You're obviously on the right track since they sell lights that are green (or blue or red) to light key backgrounds. Thanks for sharing, and please continue!
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Old November 30th, 2007, 12:38 AM   #11
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Ha, that's the internet for ya, everyone sounds bitchy. :)

In terms of the screen kicking back light... It's still reflecting the same amount of light, but now that light is much more pure green, so it can cause problems. The key is keeping some distance between the subject and the screen, and being diligent about flagging off the screen lights to keep them off the subject.

Software can remove even high levels of spill and color casts very easily these days, but it can't handle full strength reflections, so it's always best to keep reflective materials in the subject from nearing a perpendicular plane with respect to the screen -- because of the Fresnel effect, reflections increase in intensity at those points. (Think of a reflective black sphere, where the reflections get brighter and brighter as they reach the edge.)

Hmm, that last paragraph would probably make sense with a graphic... I'll try to photoshop something up.
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Old November 30th, 2007, 03:31 AM   #12
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Do you have anything to do with Keylight? I was playing with your posted color chart image in After Effects, and the Keylight plugin worked great. I was watching the DV Creators video, and they talked about doing a Luma Key, so I convinced my wife to play along so I could give it a try. We were experimenting in my garage with a lighter green sheet and work lights, shooting with my XL2. Its a lot tougher in a small space like that. The other chroma key stuff I've done was in front of a very large screen in a huge room, so getting the talent away from the background was easy. Still, this one pulled really well as a Luma Key. The yellowy halo around her is actually something we added in post, as we were trying to imitate a little on-line ad that had the same effect. The spill is actually light green, as you can probably tell. Not too bad though for a bed sheet and a couple of work lights (she was light with an Arri 650w softbox and a 150w fresnel).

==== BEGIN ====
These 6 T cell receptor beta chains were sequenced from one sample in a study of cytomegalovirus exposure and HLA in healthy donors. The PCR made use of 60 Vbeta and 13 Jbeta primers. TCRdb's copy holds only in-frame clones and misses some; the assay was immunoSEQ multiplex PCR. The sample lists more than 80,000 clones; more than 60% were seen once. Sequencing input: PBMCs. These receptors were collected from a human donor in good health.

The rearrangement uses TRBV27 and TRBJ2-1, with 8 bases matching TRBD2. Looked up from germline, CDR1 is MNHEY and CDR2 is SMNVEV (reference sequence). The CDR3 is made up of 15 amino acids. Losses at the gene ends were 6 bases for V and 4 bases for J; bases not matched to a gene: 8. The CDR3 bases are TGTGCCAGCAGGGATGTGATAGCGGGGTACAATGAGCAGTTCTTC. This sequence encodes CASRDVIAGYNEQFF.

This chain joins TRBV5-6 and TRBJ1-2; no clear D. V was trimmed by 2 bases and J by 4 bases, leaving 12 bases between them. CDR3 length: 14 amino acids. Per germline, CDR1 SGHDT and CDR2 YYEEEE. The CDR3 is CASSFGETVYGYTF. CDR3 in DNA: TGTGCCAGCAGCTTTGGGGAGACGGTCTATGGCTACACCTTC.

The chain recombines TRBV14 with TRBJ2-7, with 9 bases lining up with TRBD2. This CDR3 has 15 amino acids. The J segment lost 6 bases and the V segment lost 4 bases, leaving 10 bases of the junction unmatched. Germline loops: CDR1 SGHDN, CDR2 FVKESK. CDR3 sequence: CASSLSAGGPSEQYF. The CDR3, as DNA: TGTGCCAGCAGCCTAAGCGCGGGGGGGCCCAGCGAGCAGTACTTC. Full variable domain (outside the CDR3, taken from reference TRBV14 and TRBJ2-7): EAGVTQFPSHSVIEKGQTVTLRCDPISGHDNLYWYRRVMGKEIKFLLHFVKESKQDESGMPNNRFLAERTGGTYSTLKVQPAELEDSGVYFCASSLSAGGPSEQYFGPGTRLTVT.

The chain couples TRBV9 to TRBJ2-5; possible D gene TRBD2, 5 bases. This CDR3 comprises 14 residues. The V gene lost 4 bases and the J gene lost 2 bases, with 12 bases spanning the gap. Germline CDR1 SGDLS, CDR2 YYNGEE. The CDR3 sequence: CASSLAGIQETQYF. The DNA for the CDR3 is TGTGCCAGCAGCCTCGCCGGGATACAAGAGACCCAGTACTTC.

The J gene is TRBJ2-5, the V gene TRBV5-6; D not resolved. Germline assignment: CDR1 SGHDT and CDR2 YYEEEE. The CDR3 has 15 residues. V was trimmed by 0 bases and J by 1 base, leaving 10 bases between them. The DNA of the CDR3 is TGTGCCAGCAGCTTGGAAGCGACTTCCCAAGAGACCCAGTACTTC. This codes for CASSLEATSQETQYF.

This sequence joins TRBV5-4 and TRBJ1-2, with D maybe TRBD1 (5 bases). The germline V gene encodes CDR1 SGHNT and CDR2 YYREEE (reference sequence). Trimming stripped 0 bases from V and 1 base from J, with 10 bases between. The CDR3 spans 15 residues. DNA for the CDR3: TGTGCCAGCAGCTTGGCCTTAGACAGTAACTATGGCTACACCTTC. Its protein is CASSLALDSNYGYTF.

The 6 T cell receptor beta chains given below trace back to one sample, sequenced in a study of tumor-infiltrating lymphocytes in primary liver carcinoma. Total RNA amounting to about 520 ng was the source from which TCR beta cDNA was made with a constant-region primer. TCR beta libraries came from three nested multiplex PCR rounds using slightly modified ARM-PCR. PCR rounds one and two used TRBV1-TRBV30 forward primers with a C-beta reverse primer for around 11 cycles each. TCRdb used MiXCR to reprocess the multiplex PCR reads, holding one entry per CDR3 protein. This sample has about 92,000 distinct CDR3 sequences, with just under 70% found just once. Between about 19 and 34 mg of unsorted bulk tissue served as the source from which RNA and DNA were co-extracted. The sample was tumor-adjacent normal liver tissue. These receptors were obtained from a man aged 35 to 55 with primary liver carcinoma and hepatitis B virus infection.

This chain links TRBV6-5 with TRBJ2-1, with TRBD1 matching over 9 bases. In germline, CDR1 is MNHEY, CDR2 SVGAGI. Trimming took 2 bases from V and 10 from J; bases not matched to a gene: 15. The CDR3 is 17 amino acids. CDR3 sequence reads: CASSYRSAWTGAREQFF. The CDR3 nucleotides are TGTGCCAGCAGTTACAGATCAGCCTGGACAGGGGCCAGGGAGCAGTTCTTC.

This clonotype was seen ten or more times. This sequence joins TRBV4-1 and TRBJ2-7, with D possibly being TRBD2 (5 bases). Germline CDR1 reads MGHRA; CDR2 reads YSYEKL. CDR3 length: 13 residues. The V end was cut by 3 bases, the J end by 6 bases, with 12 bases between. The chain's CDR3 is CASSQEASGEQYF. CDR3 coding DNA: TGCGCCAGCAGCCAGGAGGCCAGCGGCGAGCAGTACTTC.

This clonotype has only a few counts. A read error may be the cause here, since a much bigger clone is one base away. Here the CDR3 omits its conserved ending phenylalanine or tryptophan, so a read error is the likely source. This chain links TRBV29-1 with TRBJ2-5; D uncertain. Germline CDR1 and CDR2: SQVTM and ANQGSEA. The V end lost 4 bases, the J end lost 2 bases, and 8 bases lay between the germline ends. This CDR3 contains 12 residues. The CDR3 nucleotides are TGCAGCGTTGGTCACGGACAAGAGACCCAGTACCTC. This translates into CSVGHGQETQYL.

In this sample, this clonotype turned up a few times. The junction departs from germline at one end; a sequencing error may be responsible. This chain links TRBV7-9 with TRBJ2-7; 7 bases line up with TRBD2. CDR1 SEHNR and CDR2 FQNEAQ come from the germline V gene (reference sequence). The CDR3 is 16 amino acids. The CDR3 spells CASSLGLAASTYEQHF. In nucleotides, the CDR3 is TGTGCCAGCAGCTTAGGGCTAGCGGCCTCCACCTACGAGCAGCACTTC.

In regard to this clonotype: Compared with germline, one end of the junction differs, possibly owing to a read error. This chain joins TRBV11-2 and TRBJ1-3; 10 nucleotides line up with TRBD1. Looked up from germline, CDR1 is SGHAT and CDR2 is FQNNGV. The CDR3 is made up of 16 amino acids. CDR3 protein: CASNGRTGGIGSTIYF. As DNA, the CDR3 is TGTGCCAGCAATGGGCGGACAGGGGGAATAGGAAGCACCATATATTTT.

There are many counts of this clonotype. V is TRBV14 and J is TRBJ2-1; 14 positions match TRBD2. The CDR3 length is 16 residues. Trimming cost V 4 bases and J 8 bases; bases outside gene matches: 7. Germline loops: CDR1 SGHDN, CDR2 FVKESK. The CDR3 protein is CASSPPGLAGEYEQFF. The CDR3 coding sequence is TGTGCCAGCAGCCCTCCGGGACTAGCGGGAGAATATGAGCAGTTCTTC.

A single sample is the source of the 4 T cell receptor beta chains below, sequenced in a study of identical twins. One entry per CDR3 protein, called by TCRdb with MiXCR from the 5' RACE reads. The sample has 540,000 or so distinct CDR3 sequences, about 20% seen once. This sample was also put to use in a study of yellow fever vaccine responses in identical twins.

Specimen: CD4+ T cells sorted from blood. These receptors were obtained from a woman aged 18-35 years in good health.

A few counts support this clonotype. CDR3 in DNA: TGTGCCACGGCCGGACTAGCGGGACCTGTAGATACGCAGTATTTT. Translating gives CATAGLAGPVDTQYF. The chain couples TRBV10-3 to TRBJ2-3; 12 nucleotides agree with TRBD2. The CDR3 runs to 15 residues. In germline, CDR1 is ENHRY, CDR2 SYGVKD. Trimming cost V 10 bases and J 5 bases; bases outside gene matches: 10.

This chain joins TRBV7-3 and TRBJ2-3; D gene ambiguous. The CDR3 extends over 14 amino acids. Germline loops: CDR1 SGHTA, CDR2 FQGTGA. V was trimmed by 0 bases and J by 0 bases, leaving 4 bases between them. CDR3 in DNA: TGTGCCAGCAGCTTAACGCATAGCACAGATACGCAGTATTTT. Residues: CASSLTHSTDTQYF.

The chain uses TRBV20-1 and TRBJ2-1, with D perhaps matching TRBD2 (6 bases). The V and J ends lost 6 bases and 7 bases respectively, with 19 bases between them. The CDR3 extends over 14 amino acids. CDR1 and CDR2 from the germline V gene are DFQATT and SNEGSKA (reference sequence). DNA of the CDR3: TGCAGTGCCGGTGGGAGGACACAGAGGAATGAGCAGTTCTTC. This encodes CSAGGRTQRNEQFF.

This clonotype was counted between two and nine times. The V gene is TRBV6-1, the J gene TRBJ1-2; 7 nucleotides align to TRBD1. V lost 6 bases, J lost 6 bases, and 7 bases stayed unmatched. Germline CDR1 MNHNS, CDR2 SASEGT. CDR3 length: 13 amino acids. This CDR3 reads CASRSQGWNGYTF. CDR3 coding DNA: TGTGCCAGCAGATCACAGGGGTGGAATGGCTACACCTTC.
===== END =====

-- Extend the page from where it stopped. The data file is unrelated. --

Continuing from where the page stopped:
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Old November 30th, 2007, 05:50 PM   #13
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Hey Bert,

Cool! Nice shot!

I don't work on Keylight, but it's a nice little keyer. My keyer is called dvmatte.

If you wouldn't mind, could you post (or email) a frame from the greenscreen shot, and the background? I'd like to give it a whirl in dvmatte. If you also have a frame of just the greenscreen without your lovely wife in it, that would be a bonus, as I can use it to correct the screen.
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Old November 30th, 2007, 08:49 PM   #14
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As a filter company, for once I will tell you not to use an on camera filter. In my experience with green screen, I have found it most beneficial to use a back light with a 1/8 magenta LEE gel on it. This eliminates green fringing and artifacts that come about.

Otherwise, Kino Flo makes some really handi green bulbs.

Ryan Avery
Schneider Optics
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Old November 30th, 2007, 09:21 PM   #15
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Hi Ryan!

Yeah, I should be extra-clear in case there's any confusion. I'm suggesting Lee 738 as a lighting filter for the screen only, not as an on-camera filter... On the camera, unfiltered is definitely best -- unless you aren't able to get your in-camera sharpening low enough, in which case it might make sense to test a 1/4 or 1/2 Black Pro Mist or similar.

My experience with magenta backlighting hasn't been very promising -- I wind up having to struggle to remove the magenta cast in my edges. Can you elaborate about that technique a little bit, or even better, post an example frame?

Kino does make green bulbs... Hmm, maybe a Composite Components Digital Green vs Kino green shootout is in order. :)